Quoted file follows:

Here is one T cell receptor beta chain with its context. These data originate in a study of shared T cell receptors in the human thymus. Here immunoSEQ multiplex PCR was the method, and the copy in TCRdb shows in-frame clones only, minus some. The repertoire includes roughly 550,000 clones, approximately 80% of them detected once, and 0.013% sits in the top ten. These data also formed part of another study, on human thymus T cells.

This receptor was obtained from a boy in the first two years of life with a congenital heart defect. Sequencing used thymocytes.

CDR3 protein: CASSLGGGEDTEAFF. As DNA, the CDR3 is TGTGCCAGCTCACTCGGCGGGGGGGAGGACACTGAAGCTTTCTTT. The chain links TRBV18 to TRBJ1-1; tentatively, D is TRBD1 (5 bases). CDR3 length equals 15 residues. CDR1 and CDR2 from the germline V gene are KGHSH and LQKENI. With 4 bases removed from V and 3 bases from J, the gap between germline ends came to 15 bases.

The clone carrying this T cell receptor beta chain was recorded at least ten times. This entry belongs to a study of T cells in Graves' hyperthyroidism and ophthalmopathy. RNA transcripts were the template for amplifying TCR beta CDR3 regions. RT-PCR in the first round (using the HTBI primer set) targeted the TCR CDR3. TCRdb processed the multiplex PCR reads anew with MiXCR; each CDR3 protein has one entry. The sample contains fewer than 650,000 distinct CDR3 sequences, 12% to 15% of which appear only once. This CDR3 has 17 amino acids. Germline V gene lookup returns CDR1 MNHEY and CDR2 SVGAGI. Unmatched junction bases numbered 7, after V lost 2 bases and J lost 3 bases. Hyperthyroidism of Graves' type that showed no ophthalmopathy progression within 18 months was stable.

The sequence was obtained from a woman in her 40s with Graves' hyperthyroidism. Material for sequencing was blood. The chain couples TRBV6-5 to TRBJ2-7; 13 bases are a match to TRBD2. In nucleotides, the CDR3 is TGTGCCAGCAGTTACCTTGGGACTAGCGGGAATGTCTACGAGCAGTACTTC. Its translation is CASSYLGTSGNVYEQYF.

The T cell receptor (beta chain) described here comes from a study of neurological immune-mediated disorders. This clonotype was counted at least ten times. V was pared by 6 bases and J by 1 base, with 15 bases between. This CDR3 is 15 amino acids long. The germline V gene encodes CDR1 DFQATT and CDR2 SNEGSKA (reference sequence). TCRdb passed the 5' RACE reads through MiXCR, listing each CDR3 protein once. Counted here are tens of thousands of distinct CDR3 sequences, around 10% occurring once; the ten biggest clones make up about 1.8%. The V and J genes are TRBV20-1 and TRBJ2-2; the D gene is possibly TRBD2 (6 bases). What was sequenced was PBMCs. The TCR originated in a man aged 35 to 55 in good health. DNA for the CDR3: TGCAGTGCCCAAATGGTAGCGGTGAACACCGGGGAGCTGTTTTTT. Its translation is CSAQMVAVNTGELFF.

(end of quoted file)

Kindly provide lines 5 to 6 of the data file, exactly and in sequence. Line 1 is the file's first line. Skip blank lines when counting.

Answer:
The sequence was obtained from a woman in her 40s with Graves' hyperthyroidism. Material for sequencing was blood. The chain couples TRBV6-5 to TRBJ2-7; 13 bases are a match to TRBD2. In nucleotides, the CDR3 is TGTGCCAGCAGTTACCTTGGGACTAGCGGGAATGTCTACGAGCAGTACTTC. Its translation is CASSYLGTSGNVYEQYF.

The T cell receptor (beta chain) described here comes from a study of neurological immune-mediated disorders. This clonotype was counted at least ten times. V was pared by 6 bases and J by 1 base, with 15 bases between. This CDR3 is 15 amino acids long. The germline V gene encodes CDR1 DFQATT and CDR2 SNEGSKA (reference sequence). TCRdb passed the 5' RACE reads through MiXCR, listing each CDR3 protein once. Counted here are tens of thousands of distinct CDR3 sequences, around 10% occurring once; the ten biggest clones make up about 1.8%. The V and J genes are TRBV20-1 and TRBJ2-2; the D gene is possibly TRBD2 (6 bases). What was sequenced was PBMCs. The TCR originated in a man aged 35 to 55 in good health. DNA for the CDR3: TGCAGTGCCCAAATGGTAGCGGTGAACACCGGGGAGCTGTTTTTT. Its translation is CSAQMVAVNTGELFF.